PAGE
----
Ant colony management game, in a fast-paced real-time strategy style. The player excavates their nest underground, constructing tunnels and chambers to store food and raise brood. On the surface, the ants claim territory, gather resources, overwhelm fearsome arachnids and clash with other colonies.
Recent Reviews:
Mostly Positive (56) - 71% of the 56 user reviews in the last 30 days are positive.
All Reviews:
Very Positive (707) - 92% of the 707 user reviews for this game are positive.
Release Date:
Dec 1, 2017

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Early Access Game

Get instant access and start playing; get involved with this game as it develops.

Note: This Early Access game is not complete and may or may not change further. If you are not excited to play this game in its current state, then you should wait to see if the game progresses further in development. Learn more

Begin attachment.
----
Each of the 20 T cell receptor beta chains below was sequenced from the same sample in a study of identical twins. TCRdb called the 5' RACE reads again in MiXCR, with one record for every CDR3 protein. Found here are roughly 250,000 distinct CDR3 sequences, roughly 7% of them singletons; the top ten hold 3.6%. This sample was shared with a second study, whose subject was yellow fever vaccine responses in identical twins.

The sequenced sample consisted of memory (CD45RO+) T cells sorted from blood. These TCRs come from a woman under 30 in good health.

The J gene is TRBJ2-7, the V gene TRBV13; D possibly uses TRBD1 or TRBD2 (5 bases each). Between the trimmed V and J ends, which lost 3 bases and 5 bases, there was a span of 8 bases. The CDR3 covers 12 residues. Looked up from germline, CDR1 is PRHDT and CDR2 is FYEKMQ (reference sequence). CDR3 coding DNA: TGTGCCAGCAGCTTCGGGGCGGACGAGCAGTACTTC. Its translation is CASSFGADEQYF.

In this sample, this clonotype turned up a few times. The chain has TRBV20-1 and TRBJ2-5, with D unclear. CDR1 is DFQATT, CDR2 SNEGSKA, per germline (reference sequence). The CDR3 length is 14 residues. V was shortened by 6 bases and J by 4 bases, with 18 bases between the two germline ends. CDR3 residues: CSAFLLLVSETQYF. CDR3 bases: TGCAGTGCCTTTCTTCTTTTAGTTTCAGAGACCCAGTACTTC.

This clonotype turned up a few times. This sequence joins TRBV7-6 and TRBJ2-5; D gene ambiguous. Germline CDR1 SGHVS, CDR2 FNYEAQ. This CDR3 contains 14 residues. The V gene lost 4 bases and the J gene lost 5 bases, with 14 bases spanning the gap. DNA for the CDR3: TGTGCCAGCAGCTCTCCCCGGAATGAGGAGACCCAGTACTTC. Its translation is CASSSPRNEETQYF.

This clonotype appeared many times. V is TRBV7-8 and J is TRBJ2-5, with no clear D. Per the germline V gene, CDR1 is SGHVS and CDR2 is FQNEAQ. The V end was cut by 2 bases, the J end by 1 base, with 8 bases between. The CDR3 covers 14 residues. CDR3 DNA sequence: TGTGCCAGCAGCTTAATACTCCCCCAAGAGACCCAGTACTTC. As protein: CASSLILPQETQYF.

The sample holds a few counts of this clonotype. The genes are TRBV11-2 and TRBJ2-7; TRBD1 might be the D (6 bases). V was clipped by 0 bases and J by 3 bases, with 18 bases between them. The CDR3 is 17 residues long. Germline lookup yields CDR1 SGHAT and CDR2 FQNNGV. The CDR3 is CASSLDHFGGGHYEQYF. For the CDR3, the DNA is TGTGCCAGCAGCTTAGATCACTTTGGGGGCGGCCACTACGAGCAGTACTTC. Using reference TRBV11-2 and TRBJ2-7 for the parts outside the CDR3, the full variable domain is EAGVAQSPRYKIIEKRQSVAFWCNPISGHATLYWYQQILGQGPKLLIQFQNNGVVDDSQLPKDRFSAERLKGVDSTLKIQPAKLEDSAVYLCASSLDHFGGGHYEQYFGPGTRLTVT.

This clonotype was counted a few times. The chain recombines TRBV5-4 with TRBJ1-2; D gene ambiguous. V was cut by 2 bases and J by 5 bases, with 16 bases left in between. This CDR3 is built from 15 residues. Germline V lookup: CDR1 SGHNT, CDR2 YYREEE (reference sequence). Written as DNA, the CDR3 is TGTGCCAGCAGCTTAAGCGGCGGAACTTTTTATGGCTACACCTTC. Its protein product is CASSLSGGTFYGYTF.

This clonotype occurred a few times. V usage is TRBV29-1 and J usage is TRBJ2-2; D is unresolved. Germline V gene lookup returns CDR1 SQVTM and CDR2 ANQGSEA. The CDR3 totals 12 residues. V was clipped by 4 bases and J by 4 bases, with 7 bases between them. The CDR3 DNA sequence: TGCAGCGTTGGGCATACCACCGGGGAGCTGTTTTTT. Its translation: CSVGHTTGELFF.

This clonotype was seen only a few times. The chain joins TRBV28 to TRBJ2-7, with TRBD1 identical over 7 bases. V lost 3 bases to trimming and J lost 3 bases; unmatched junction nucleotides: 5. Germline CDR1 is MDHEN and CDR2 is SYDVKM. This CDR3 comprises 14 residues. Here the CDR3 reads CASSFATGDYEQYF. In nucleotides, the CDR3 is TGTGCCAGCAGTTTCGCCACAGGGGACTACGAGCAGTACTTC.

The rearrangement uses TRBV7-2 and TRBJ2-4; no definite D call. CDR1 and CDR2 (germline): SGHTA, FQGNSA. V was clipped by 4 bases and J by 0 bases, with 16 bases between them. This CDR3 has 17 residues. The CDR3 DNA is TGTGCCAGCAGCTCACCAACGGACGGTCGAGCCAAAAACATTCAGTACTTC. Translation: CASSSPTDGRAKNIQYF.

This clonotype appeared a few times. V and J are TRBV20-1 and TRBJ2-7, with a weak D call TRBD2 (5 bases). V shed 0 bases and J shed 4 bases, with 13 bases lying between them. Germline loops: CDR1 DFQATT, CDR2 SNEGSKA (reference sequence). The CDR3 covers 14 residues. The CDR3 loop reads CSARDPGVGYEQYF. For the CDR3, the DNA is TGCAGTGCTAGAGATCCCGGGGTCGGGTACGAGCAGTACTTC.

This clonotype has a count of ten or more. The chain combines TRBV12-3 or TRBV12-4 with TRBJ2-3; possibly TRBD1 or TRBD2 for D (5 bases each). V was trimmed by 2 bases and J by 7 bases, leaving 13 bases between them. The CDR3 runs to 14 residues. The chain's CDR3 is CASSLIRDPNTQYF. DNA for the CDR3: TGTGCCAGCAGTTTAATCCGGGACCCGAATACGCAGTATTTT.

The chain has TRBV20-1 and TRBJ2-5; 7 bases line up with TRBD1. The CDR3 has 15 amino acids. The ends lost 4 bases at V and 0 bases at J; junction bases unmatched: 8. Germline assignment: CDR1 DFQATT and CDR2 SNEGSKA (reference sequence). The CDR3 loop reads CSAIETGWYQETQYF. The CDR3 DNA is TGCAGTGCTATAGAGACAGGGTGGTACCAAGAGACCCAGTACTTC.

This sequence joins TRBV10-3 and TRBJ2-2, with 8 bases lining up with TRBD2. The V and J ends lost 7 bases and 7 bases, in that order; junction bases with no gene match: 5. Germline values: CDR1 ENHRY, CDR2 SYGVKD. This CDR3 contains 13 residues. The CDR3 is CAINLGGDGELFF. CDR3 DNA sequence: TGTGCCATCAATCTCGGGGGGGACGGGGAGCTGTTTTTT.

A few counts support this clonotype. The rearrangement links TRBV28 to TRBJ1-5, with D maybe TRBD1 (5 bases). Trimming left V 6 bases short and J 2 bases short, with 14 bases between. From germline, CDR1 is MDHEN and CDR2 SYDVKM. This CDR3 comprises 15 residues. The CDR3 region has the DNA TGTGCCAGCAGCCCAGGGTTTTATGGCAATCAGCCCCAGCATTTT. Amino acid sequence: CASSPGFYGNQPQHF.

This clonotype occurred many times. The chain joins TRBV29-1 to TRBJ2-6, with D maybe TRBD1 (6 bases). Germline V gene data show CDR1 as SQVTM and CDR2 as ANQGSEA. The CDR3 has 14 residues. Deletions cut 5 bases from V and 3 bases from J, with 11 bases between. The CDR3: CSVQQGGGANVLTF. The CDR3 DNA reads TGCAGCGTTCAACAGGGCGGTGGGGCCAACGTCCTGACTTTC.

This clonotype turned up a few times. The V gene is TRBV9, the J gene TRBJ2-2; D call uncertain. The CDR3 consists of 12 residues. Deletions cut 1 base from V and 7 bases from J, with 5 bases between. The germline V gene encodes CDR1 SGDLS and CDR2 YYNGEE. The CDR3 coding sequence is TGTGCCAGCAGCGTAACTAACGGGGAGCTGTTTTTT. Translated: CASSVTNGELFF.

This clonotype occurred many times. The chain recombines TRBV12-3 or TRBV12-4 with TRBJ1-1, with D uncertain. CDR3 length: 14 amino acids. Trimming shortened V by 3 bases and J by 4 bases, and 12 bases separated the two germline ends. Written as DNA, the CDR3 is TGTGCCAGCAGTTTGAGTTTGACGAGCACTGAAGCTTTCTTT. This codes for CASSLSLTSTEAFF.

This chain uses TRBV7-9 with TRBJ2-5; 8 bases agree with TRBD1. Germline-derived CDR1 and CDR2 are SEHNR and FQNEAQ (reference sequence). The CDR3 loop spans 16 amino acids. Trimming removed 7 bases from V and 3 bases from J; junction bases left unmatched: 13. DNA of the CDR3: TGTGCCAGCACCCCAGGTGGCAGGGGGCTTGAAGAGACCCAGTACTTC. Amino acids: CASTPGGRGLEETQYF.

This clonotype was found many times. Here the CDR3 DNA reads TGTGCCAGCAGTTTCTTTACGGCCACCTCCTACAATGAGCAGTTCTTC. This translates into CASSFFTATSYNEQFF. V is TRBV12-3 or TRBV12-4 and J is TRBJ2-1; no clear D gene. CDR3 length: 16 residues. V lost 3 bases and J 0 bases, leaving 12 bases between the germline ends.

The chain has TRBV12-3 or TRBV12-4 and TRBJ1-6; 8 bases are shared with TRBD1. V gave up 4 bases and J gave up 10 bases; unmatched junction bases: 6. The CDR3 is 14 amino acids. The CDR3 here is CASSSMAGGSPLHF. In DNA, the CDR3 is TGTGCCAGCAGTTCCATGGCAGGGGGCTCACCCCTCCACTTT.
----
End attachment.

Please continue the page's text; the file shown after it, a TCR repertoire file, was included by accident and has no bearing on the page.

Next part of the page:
What the developers have to say:

Why Early Access?

“Since releasing our first demo in Spring 2016 we have received mountains of feedback from the community, which has been constantly shaping the game’s core mechanics and features.

We feel this has ultimately resulted in a better overall game and we want to continue moving forward with help and suggestions from players.

A side effect of this iterative community focused development, is that whilst we have been putting more time into tweaking the game’s inner workings to create the ideal mix of ant colony realism and compelling gameplay, it has put us behind schedule in terms of producing a final product that we can label as “complete”.

We have now reached a point where we are able to release something far grander than the original demo. However, while we are confident about the state of the game’s mechanics, and the amount of playable content currently available, there are additional game modes, creatures and abilities that we are still working on. All of these will need balancing, and that process works best with player input.

It seems to make little sense holding back the game’s release for what could be another 10-15 months of development whilst we work on additional levels, and features. We would much rather continue our work in the same manner as we have done for the past year: with the help of our enthusiastic ant-loving community.”